Those of you who have read my articles know how I feel about the beginning of a new baseball season. It is, without a doubt, the best time of year.
Each spring, as the earth awakens from its death-like slumber, I, like many baseball fans, am rejuvenated, filled with a renewed sense of innocence, hope and enthusiasm as I await the return of our national pastime. I wont repeat the reasons why—for further edification, see my article, “Baseball: More than Just Our national Pastime” from March 20th.
What many don’t know is that I am also a staunch Mets fan—have been forever. So while I am certainly brimming with boundless alacrity over the start of yet another baseball season, my affinity for the blue and orange brings with it an unflagging sense of hopelessness and desperation, rendering me suspended in the merciless tentacles of ambivalence.
How am I really supposed to feel?
As I sit at my computer, staring at the two vacant orange seats from Shea Stadium that adorn an entire office filled with Met paraphernalia, the emptiness resonates.
I have accepted for years that my allegiance to the Metropolitans comes with a very steep price tag. Good lord. Three World Series appearances in my 45 years and only one championship? Ugh. Tough to swallow. I have known the perils of rooting for quite some time, yet somehow, I just keep coming back.
Some would suggest that it may be an exaggerated sense of loyalty—maybe. I might offer that my introduction to baseball came at Shea Stadium, where my father and I sat together and enjoyed the universal language of this treasured sport.
This reminiscence reminds me that the Mets are endowed with a sort of mysticism that for me has the power to transcend time, transporting this middle-aged baseball junkie back to a time when things were easier and just made more sense.
Others who are far less sentimental and border on cynical would contend that I am twisted somehow, enamored with the ritualistic suffering most closely associated with one who participates in acts of masochism or values the art of martyrdom.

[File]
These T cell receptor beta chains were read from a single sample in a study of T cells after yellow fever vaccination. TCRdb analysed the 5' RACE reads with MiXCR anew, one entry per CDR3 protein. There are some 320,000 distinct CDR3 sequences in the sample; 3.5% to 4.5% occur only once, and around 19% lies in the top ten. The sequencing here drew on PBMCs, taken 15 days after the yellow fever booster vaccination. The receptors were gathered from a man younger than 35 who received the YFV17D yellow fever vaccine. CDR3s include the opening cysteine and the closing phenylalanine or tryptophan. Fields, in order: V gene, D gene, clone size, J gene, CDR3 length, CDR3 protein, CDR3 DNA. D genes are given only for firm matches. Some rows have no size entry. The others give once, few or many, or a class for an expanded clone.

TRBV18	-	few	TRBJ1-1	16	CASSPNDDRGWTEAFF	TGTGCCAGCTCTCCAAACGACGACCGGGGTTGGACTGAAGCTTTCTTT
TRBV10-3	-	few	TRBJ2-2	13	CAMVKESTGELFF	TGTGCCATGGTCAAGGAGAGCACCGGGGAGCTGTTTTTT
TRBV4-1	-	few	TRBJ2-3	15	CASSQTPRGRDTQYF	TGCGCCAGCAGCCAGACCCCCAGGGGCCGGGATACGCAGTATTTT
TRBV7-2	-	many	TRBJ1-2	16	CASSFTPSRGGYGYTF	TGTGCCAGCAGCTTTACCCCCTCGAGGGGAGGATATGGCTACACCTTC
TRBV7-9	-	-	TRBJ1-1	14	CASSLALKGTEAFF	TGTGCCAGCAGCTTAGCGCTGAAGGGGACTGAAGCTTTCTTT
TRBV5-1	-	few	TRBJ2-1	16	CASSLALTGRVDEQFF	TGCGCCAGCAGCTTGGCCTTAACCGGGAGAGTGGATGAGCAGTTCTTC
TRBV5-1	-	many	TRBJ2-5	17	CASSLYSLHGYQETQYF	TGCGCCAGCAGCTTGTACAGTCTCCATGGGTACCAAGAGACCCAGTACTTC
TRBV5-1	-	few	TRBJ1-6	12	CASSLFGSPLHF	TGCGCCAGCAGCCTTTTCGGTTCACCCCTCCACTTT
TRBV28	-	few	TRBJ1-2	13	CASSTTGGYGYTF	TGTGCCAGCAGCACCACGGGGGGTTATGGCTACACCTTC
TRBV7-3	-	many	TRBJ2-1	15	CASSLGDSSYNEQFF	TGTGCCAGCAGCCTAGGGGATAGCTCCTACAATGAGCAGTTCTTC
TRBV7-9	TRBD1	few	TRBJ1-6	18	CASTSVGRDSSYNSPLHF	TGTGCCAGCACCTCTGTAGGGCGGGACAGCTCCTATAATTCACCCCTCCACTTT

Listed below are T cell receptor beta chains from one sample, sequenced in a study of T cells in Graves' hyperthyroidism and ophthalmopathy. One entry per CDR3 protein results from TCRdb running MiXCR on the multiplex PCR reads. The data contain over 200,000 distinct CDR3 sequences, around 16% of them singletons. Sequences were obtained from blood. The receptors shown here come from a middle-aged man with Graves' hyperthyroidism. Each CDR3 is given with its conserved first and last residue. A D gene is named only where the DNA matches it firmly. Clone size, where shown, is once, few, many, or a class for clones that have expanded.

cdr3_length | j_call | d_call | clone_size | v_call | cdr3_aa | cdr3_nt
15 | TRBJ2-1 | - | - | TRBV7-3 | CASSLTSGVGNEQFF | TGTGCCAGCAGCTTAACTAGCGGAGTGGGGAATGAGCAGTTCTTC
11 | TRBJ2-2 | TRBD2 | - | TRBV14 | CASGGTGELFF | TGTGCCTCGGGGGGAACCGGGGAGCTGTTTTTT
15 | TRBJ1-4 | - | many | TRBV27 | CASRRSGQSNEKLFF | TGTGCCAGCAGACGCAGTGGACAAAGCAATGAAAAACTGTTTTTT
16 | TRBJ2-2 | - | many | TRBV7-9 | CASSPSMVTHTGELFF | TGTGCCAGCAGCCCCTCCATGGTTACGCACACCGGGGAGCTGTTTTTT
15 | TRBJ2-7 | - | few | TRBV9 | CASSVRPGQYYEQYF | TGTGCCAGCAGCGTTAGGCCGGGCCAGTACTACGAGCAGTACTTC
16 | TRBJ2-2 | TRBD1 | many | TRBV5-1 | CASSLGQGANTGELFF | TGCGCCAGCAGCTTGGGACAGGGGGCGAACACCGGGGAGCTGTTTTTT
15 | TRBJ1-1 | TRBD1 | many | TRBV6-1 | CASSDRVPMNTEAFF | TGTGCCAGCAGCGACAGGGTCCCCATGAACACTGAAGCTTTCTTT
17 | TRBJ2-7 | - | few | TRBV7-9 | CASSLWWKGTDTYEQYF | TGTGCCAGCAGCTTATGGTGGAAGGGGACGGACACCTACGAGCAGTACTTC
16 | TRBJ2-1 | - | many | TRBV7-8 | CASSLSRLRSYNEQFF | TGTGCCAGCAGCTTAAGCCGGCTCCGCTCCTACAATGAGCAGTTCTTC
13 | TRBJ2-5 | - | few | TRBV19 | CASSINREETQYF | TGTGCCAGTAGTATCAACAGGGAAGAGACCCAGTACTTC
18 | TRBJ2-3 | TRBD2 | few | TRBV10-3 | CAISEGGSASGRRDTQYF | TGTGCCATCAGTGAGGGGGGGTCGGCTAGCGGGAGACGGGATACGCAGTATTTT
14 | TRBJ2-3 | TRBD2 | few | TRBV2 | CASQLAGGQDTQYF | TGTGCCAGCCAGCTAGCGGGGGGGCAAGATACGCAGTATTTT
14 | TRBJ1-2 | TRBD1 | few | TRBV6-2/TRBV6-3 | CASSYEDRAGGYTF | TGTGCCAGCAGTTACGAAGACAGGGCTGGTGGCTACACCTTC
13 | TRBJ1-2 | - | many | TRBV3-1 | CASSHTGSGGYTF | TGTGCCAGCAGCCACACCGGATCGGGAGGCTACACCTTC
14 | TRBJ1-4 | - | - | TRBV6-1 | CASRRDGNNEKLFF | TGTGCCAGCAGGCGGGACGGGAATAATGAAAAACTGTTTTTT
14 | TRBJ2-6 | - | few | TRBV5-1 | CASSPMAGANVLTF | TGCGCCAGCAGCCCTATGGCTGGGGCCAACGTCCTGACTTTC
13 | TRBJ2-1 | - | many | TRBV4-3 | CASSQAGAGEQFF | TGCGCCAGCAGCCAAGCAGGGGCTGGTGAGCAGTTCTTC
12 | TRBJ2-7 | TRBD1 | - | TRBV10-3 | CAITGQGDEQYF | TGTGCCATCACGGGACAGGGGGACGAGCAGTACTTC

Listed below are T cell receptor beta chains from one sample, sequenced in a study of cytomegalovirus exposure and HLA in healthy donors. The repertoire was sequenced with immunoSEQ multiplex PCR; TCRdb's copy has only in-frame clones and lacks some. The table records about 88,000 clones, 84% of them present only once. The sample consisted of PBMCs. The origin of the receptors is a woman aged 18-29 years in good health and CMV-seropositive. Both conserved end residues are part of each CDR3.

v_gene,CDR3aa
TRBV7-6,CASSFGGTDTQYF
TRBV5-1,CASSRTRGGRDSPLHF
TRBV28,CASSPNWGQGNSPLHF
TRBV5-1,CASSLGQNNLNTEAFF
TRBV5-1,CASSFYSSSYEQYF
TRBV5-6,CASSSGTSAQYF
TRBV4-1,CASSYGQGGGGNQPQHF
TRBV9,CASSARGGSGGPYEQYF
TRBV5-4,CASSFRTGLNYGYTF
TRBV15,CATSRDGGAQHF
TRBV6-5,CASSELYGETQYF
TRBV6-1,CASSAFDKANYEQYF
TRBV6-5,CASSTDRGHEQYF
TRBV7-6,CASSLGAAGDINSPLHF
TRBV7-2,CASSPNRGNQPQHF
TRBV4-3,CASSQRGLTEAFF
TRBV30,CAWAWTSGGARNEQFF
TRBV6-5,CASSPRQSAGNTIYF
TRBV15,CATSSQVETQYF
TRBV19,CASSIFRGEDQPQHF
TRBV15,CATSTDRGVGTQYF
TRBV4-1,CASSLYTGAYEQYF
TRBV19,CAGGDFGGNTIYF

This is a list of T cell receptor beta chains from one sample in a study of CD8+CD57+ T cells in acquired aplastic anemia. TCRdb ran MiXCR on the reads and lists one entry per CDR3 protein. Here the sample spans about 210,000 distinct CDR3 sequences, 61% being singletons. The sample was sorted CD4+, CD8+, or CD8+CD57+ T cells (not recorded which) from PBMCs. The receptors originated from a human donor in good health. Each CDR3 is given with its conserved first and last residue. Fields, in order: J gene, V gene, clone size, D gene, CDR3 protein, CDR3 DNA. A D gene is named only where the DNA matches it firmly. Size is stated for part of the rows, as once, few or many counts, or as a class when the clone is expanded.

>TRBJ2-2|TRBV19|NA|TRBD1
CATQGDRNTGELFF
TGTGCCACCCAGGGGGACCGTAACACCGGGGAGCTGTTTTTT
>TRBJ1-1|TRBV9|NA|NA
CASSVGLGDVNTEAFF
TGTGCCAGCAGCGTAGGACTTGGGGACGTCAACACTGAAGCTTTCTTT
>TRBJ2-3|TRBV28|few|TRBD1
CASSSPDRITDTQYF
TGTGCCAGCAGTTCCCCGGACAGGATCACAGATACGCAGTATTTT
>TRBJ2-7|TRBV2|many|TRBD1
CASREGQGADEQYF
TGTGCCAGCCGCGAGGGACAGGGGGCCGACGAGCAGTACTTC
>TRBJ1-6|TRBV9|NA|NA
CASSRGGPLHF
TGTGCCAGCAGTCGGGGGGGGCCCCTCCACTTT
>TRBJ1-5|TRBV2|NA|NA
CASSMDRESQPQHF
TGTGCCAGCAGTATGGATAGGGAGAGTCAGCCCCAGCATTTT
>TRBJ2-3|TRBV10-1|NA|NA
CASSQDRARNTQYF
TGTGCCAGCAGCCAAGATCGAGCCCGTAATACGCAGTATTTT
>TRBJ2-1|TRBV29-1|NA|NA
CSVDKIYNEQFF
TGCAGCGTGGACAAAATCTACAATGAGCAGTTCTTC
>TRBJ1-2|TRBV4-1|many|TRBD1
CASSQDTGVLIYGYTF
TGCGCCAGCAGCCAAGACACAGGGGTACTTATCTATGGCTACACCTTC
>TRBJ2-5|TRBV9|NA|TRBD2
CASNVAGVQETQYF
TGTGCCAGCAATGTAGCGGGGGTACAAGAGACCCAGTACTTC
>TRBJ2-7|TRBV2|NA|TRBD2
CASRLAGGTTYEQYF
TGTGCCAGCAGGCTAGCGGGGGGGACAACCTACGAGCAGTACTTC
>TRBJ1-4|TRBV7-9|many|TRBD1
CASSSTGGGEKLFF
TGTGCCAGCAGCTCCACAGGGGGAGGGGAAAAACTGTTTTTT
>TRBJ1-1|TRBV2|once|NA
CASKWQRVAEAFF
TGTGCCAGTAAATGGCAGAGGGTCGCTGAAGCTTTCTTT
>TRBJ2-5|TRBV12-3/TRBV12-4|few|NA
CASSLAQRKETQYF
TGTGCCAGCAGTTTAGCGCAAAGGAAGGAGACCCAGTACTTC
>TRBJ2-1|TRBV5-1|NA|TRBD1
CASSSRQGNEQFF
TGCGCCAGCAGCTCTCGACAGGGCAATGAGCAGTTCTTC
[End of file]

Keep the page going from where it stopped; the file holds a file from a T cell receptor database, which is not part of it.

Perhaps it is a confluence of all three.
In any event, this year, the trepidation I feel seems far more palpable. Any true Met fan knows the reason for this.
The team has been decimated by the Bernie Madoff scandal, and it is only now beginning to recover from it. Jose Reyes’ defection to Miami didn’t help any. And some untimely injuries have only exacerbated the angst and burgeoning feelings of calamity. We even lost Gary Carter, who despite his tenure with the Montreal Expos, holds a special place in New York Mets folklore.
The locusts can’t be far behind.
But the one glaring issue, one that remains largely unspoken thus far because I suspect nobody in Met land wants to admit it, is the imminent departure of the last two New York Met marquee players—David Wright and Johan Santana.
Let’s face it; in all likelihood, come July, the Mets will be reeling, and if most baseball prognosticators are correct, they will also be mired in last place in the NL East.
Invariably, discussions about rebuilding for the future (will it ever really get here?) will ensue, and Mr. Wright and Mr. Santana will no longer be playing for The New York Mets. Their tenure with the team will be reduced to nothing more than a glorified audition—a day-to-day showcase of their skills and potential worth to a team that is looking to fortify its roster.
Let the auctioning begin.
While this appears logical, I suppose, from a business perspective, it will be difficult to watch, especially in the case of Wright. Nothing warms the heart of a baseball purist more than watching a player work his way through the system, only to become a fixture with the parent club, the proverbial face of the franchise. The recent offensive struggles notwithstanding, that was to be David Wright—the player that Met fans had longed for since the days of Darryl Strawberry and Dwight Gooden.
It will be a dark day in Flushing when Wright departs; the team that continues to languish in the shadows of the baseball empire just across town will be faceless once again.
The only hope is that from the complete dismantling of this team come prospects for the future, like Zack Wheeler who was obtained in the Carlos Beltran deal.
I’m looking at those orange seats from Shea again. I cannot help but smile. I guess I’m as hopeless as the team for whom I root.
Honestly, it doesn’t take much to make me happy. I don't need league domination or 27 championships, although I would certainly not complain if either should occur. No, I’m much easier to please.
I just want to begin the season with some hope, just a glimmer, and not the feeling embodied in the "Family Guy" clip of little Stewie on opening day—forlorn and awash with despair as the play-by-play commentator announces after the very first pitch that the season is over.
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